“Everything that I command you, you shall be careful to do. You shall not add to it or take from it. Deuteronomy 12:32
One of the most challenging things to me about Leviticus-Deuteronomy is how random it is. My Western mind is so conditioned to things being in order and systematic (thanks, Aristotle!).
But the Torah reads like what would happen if a law library blew up. Moral, civil, and ceremonial laws all jumbled together. A prohibition against wearing clothing of mixed fibers adjacent to laws about sexual assault.
My brain wants an index. A grouping. Something I could quickly thumb through so I would know what’s “really” important.
But maybe the point is that I don’t get to decide for myself what’s “really” important. After all, wasn’t that the first temptation in the Garden? Eat from the tree of the knowledge of good and evil. Then you can decide for yourself, and you won’t need God to tell you what’s right and wrong.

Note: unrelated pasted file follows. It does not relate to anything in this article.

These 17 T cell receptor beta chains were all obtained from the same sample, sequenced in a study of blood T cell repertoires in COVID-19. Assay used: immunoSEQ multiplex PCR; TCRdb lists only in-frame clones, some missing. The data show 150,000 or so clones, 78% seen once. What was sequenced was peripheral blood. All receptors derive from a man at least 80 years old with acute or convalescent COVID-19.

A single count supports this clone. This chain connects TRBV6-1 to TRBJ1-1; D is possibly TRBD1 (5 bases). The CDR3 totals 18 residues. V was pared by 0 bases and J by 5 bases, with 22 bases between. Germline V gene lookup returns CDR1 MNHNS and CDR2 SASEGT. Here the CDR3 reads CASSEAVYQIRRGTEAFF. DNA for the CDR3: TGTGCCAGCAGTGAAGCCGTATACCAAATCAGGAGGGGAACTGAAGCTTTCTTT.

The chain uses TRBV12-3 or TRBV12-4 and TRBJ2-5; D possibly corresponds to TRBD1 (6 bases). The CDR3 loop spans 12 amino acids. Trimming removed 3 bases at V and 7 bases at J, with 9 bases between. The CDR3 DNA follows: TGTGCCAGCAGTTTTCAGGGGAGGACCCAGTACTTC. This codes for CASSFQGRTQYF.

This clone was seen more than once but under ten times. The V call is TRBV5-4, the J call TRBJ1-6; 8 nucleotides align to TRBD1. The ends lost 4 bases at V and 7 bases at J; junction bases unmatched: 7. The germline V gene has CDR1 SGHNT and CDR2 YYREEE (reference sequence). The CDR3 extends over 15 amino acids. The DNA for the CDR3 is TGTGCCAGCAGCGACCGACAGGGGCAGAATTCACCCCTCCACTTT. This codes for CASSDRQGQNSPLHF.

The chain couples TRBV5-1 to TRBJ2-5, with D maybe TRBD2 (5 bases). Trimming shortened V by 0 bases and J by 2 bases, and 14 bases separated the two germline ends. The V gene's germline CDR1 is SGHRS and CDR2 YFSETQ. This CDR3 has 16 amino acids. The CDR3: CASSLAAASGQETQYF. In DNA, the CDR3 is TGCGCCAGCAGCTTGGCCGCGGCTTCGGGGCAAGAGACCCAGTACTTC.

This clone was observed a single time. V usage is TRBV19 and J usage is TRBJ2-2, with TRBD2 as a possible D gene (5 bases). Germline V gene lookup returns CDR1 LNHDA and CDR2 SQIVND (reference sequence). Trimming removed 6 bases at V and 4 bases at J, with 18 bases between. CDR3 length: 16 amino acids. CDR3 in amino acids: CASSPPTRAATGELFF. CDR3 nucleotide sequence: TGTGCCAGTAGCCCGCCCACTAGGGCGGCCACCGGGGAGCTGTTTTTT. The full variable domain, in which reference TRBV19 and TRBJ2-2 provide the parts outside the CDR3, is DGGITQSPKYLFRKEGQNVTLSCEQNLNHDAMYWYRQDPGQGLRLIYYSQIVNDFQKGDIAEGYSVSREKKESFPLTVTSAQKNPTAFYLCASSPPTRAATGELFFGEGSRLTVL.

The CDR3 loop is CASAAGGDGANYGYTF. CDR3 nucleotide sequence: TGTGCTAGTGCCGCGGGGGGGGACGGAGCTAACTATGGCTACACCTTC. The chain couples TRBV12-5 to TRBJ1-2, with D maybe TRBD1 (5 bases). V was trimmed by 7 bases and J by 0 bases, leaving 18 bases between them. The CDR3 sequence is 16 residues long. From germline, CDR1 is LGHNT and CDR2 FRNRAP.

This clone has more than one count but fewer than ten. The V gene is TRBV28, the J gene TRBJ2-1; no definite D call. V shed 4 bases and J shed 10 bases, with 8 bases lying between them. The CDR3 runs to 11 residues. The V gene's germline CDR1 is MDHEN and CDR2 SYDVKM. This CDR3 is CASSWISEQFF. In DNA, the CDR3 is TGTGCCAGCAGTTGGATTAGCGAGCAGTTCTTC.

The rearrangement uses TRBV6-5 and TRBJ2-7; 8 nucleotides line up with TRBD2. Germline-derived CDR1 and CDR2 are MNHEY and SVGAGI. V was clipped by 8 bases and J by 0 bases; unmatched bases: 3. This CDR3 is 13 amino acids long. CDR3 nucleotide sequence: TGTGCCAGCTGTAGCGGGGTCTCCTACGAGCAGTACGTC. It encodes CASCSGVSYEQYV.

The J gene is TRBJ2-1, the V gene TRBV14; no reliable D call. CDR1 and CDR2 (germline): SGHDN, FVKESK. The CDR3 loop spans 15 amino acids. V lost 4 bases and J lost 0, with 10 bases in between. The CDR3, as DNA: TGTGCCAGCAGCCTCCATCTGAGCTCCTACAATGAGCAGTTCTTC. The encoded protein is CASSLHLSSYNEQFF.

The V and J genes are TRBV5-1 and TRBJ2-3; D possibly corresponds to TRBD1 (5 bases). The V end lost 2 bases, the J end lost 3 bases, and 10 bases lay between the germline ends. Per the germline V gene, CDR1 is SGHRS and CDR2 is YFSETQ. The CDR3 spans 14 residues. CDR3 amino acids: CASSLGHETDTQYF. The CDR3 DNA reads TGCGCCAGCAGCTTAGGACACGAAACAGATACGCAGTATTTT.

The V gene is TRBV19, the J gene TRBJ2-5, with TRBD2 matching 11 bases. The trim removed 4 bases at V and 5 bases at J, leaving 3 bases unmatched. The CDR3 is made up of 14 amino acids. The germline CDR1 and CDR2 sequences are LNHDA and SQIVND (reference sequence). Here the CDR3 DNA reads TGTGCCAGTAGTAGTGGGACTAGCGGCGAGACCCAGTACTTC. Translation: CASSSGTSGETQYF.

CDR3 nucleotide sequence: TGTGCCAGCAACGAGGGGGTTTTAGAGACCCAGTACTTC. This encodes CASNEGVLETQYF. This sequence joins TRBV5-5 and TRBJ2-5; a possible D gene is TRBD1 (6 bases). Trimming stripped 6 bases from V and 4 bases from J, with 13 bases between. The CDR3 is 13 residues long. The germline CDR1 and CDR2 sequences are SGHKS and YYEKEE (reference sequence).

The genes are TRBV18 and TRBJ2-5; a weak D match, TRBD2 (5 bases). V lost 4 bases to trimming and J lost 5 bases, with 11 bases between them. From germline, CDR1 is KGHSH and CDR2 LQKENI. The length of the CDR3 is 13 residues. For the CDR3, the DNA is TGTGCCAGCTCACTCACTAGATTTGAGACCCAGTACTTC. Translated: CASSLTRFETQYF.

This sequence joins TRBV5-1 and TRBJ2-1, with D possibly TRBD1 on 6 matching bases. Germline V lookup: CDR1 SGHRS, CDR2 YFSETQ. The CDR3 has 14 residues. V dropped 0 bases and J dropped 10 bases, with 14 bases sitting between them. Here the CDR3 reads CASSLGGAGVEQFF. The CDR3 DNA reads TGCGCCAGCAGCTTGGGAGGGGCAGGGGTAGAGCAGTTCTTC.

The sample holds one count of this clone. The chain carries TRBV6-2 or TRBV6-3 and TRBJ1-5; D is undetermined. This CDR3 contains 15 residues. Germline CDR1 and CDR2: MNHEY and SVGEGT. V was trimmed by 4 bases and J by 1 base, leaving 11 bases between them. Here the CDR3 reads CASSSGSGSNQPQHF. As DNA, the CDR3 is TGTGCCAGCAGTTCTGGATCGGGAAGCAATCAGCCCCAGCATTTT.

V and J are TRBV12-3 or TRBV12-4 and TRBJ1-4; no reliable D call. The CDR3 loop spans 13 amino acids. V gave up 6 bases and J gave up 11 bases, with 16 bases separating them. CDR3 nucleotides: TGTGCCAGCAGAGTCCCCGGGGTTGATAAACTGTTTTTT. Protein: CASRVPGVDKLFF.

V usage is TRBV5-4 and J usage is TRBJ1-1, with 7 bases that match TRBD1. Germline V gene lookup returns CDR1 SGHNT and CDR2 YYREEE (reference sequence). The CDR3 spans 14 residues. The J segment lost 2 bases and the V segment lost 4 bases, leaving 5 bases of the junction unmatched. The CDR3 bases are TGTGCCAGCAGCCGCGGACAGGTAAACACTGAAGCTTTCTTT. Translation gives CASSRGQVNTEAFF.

And we have been deciding for ourselves ever since. What a mess we’ve made of the world because of it.
The Torah refuses to be skimmed. It’s not up to me to pick out the “really important” from the arcane and trivial. I am thankful for Jesus, that because of the Cross I am no longer bound by the Law. But that doesn’t mean it doesn’t matter.
When Paul gives his great argument in Romans 3, that in Jesus there is a righteousness of God apart from the Law (Romans 3:21), he doesn’t end this section by saying, “Therefore, the Law is obsolete.” In fact, he says just the opposite:
“Do we then overthrow the law by this faith? By no means! On the contrary, we uphold the law.”
Romans 3:31 ESV
To be sure, we are not bound by the ceremonial law (who’s got two thumbs and loves bacon? THIS GUY!). And much of the civic law that regulated how Israelites were to live with one another in community does not apply.
But all of it matters! It matters because it reveals God’s character. It shows what was required to approach the holy God. And most of all, it reveals our utter inability to keep the law.
So here’s what you do when you read Deuteronomy: instead of rolling your eyes and wishing for an index, bow your head and thank God for His grace.
God, teach me to be careful to obey your law. And thank you for grace when I fail.